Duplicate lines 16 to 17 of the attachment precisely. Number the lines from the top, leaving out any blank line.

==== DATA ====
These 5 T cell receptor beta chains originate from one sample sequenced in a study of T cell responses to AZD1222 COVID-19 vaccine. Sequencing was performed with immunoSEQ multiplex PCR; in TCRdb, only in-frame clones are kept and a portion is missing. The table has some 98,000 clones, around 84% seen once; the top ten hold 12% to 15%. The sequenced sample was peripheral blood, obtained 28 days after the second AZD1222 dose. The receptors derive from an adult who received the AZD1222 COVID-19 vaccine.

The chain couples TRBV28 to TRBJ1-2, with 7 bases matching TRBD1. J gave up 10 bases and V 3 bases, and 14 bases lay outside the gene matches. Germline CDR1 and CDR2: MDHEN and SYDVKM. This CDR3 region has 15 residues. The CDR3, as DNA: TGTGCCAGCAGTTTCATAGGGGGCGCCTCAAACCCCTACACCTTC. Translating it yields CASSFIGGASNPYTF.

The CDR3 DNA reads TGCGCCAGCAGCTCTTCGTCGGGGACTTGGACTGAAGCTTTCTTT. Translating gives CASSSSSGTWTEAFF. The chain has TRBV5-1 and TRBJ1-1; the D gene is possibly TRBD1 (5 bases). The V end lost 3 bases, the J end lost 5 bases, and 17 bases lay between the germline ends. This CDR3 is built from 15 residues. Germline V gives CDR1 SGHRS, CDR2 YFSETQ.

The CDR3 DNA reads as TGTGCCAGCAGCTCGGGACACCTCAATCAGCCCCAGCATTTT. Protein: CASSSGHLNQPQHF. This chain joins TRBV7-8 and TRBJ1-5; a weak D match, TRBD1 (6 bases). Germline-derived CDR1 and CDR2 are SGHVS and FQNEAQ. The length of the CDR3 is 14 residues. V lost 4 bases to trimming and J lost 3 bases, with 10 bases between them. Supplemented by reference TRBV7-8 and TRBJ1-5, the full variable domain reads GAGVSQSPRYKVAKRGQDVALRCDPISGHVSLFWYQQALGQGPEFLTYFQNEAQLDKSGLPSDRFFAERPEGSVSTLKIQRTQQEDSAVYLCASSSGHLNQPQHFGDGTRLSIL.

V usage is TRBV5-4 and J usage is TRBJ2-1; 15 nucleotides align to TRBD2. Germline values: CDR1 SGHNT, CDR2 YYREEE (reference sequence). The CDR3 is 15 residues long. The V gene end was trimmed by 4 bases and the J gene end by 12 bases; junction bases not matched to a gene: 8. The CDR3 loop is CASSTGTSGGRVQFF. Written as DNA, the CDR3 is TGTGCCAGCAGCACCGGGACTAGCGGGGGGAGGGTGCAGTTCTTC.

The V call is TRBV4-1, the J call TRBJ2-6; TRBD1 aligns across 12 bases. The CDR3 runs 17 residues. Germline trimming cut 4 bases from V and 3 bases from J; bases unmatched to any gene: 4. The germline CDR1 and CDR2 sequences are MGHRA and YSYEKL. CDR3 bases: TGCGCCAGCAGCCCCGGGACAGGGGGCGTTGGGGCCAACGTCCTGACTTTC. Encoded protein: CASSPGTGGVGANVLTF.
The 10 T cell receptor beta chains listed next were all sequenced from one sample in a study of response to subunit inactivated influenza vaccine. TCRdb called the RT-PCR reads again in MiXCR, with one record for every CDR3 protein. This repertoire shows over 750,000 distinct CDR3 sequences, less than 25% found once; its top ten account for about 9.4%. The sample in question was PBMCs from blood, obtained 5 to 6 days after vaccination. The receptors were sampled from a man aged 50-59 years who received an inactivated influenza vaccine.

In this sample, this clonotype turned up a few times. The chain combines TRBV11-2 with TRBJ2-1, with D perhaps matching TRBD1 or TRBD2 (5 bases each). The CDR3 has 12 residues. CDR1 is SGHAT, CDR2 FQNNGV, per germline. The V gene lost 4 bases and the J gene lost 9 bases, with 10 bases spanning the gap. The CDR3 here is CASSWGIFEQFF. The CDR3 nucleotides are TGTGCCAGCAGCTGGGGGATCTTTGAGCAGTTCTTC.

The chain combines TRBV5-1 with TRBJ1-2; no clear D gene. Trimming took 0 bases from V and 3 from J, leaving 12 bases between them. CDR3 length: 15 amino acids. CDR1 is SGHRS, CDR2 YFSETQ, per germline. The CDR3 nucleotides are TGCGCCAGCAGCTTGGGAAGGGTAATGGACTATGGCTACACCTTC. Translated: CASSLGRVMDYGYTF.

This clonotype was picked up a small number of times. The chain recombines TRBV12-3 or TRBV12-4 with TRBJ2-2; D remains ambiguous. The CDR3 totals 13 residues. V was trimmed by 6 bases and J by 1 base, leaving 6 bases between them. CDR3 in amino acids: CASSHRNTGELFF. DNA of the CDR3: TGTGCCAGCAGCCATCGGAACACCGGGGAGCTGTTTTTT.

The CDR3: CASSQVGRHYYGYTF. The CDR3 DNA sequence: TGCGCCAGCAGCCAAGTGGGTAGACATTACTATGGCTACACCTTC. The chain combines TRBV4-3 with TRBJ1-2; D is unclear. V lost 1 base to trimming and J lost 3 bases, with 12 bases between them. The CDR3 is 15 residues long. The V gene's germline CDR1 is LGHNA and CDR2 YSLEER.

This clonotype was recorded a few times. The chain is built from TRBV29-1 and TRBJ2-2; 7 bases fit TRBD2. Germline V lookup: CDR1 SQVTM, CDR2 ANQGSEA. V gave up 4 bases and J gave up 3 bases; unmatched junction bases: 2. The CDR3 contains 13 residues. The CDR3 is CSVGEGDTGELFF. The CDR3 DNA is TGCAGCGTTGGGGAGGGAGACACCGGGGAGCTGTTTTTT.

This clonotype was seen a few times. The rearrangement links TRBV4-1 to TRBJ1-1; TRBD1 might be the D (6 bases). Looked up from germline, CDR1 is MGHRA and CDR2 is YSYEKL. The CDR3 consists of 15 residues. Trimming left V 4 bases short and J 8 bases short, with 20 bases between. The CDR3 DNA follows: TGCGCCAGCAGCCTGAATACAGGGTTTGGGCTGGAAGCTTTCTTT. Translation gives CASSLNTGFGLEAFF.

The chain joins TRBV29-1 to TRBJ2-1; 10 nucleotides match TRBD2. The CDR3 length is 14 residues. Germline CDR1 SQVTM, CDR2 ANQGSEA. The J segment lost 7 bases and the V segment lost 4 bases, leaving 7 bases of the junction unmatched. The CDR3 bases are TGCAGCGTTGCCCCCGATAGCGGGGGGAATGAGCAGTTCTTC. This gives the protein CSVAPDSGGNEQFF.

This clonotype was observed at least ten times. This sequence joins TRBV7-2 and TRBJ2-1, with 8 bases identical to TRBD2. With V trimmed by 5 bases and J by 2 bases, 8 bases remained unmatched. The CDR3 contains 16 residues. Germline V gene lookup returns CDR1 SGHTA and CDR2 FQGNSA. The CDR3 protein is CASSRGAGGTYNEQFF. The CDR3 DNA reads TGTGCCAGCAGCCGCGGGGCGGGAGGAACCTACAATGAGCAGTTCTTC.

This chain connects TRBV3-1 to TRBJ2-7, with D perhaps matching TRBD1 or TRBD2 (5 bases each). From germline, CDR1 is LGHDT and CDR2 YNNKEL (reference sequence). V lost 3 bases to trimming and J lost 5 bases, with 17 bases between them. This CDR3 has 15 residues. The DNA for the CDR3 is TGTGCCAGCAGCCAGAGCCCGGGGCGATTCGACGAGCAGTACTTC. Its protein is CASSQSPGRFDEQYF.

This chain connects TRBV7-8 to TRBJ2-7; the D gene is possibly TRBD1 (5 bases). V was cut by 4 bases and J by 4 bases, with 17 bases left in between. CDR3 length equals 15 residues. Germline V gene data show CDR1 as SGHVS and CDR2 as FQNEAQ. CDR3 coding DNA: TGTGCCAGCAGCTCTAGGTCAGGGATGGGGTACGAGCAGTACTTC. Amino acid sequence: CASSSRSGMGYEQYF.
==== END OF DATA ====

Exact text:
This chain connects TRBV3-1 to TRBJ2-7, with D perhaps matching TRBD1 or TRBD2 (5 bases each). From germline, CDR1 is LGHDT and CDR2 YNNKEL (reference sequence). V lost 3 bases to trimming and J lost 5 bases, with 17 bases between them. This CDR3 has 15 residues. The DNA for the CDR3 is TGTGCCAGCAGCCAGAGCCCGGGGCGATTCGACGAGCAGTACTTC. Its protein is CASSQSPGRFDEQYF.

This chain connects TRBV7-8 to TRBJ2-7; the D gene is possibly TRBD1 (5 bases). V was cut by 4 bases and J by 4 bases, with 17 bases left in between. CDR3 length equals 15 residues. Germline V gene data show CDR1 as SGHVS and CDR2 as FQNEAQ. CDR3 coding DNA: TGTGCCAGCAGCTCTAGGTCAGGGATGGGGTACGAGCAGTACTTC. Amino acid sequence: CASSSRSGMGYEQYF.